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. Last Updated: 07/27/2016

Kuchma Takes Control

The recent election of Ukrainian President Leonid Kuchma was met with a good deal of quiet apprehension on the part of both Ukrainians and westerners who fear that his leadership will represent yet another stage in the whittling away of Ukrainian sovereignty. This feeling was based not on a prognosis that, under his leadership, Ukraine would slip further down the slope of economic decline, but on a fear that his prescription of closer economic integration with Russia was really a recipe for economic and political subordination. Since taking office several weeks ago, Kuchma has given ample cause for a reassessment of this position.

Throughout the past six months, Kuchma has been on a campaign to rid himself of his image as a "Red Director," as well as that of the former Prime Minister under whose leadership the country's economic situation did indeed get worse. On a trip to Washington D.C. in April, Kuchma laid out the foundations of his campaign platform. This platform rested almost exclusively on rapprochement with Russia and economic reform.

While at the time it was unclear how dedicated Kuchma was to Ukrainian statehood, the entire issue would be moot without a functioning economy. The present crisis also exacerbates regional tensions both between Kiev and Crimea, as well as between eastern and western Ukraine.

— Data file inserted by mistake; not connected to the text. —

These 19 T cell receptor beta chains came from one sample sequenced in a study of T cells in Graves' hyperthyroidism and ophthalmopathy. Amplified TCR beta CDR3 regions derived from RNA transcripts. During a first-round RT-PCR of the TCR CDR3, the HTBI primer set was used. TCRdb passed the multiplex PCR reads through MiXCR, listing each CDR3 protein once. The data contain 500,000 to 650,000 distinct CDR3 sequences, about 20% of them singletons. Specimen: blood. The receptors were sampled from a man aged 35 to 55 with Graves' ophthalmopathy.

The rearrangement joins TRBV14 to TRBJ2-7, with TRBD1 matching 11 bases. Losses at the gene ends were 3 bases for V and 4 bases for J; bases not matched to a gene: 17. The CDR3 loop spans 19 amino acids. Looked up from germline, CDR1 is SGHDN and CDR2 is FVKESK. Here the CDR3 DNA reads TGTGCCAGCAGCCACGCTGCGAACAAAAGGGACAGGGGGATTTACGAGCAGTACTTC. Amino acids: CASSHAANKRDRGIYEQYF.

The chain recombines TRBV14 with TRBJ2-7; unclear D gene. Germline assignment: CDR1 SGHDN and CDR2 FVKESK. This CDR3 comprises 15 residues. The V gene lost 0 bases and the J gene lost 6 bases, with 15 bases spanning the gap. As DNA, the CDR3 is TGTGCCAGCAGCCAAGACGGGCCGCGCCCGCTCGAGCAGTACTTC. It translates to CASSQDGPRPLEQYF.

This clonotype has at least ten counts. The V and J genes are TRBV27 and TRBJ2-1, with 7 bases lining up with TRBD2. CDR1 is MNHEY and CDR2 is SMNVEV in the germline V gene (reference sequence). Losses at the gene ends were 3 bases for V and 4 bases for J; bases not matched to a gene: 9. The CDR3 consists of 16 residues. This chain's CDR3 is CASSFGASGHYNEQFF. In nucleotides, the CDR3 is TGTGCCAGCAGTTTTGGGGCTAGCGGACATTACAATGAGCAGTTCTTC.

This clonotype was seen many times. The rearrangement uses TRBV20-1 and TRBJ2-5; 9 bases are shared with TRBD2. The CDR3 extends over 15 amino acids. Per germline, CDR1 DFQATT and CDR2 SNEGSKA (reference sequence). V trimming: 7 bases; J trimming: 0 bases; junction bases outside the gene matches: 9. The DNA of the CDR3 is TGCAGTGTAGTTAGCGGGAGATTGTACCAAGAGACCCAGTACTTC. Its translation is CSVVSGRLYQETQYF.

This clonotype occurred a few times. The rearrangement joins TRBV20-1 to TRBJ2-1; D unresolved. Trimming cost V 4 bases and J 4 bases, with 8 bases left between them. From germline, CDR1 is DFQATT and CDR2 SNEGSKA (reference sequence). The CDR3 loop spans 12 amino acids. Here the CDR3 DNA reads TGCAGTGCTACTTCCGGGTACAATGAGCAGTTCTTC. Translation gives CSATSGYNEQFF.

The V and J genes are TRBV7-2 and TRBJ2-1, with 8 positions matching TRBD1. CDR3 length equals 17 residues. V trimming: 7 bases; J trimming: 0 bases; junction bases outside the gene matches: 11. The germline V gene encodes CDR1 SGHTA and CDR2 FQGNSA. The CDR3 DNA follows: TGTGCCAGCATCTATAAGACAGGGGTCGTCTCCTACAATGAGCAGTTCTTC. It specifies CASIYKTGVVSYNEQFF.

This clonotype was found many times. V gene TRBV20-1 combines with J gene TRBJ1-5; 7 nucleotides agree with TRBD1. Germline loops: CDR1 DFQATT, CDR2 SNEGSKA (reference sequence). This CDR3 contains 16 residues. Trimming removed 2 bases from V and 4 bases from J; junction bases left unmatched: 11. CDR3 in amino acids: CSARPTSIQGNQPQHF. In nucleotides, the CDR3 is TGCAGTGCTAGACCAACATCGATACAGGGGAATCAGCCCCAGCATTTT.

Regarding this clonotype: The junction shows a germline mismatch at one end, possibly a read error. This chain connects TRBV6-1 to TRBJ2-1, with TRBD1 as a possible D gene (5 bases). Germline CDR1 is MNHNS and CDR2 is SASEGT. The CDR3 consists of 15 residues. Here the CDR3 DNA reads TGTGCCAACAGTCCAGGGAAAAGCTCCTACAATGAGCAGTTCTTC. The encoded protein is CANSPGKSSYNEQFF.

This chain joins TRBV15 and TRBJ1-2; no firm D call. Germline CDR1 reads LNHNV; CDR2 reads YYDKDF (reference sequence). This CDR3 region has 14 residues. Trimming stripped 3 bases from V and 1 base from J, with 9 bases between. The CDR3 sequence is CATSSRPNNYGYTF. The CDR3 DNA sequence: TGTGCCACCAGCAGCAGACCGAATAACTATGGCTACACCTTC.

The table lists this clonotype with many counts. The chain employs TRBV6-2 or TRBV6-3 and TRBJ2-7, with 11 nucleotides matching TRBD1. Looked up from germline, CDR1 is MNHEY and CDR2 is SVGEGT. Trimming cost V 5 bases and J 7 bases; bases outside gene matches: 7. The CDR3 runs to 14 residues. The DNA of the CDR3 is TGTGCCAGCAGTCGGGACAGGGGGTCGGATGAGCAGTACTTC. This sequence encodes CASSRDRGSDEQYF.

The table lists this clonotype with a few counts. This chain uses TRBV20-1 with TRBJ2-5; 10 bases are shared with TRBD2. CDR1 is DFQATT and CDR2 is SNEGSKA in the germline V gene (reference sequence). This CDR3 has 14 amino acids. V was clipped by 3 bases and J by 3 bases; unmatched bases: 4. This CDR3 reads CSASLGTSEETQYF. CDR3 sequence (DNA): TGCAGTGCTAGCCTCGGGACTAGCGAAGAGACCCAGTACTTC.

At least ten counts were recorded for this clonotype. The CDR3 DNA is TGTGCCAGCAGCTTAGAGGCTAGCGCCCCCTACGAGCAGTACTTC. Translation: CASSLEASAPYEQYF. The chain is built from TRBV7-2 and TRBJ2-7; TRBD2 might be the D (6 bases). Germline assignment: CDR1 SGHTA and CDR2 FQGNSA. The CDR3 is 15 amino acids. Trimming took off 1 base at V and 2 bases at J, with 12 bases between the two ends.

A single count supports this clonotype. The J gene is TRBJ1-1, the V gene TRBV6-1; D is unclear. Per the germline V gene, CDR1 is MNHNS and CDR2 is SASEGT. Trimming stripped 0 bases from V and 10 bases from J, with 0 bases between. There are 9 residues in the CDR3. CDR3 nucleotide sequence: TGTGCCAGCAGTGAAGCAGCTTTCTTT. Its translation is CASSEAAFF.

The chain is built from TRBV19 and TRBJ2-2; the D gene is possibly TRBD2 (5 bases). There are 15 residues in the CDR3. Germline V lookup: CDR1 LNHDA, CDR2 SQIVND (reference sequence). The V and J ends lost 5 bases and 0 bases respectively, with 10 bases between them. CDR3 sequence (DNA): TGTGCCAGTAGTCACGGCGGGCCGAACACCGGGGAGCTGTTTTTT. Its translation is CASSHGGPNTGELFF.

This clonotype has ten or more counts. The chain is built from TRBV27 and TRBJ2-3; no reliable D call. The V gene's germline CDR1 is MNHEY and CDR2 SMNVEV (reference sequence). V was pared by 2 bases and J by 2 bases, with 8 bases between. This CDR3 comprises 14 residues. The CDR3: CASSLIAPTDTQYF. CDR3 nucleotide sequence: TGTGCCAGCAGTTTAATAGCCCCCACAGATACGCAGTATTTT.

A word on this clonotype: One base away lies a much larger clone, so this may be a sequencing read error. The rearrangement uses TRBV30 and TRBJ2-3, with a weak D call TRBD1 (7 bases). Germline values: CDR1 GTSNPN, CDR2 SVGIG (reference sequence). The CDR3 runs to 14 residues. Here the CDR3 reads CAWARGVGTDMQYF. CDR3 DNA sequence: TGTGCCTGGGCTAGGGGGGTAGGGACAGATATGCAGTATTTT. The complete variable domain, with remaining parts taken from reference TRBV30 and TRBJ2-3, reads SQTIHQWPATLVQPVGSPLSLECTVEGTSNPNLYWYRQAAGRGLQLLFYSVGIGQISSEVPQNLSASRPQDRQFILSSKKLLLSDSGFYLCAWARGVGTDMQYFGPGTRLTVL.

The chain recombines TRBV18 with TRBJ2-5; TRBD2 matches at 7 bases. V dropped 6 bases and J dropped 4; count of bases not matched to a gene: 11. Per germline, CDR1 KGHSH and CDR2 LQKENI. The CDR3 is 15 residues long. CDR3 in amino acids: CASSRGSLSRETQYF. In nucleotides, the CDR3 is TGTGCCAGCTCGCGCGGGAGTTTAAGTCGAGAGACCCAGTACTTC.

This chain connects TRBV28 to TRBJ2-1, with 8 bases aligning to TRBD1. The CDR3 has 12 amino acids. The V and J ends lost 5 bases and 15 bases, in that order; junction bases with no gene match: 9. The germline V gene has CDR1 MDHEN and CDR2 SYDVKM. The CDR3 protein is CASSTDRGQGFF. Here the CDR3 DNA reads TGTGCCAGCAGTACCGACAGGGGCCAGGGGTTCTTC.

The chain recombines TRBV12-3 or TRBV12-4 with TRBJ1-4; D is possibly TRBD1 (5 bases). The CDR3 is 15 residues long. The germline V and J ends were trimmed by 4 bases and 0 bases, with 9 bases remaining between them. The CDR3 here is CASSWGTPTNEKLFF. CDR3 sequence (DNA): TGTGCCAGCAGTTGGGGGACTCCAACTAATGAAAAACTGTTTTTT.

Kuchma stressed that Ukraine was unable to implement needed reform without outside assistance. Because the West had not delivered its promised aid, Ukraine would have to turn to Russia, with whom it already possessed the integrated infrastructure for a close economic relationship.

As president, Kuchma has acted consistently with this platform. With regards to relations with Russia, he has indicated that Ukraine will have a pragmatic, cooperative relationship with its neighbor, but he will not sell out the country's interests -- especially the Crimean peninsula -- to achieve this end. He has also indicated a desire to strengthen ties with other CIS nations, as evidenced by his recent meeting with Kazakhstan's President Nursultan Nazarbayev and his sending a delegation to three other central Asian states to work on implementing CIS agreements. Kuchma's multilateral dealings will result not in a weakening of Ukraine's power vis ? vis the CIS, but rather in an increase in Ukraine's leverage within that organization and, therefore, Ukraine's ability to shape its own future.

On the economic front, Kuchma has been much more active than his predecessor and has indicated that closer relations with Russia and the CIS will not take place at the expense of Ukraine's relations with the West. The Group of Seven leading industrialized nations, at its July meeting in Naples, wisely agreed to provide over $4 billion to help fund Ukraine's transition. Of course this aid is contingent on a comprehensive and radical reform program, upon which Kuchma seems ready to embark.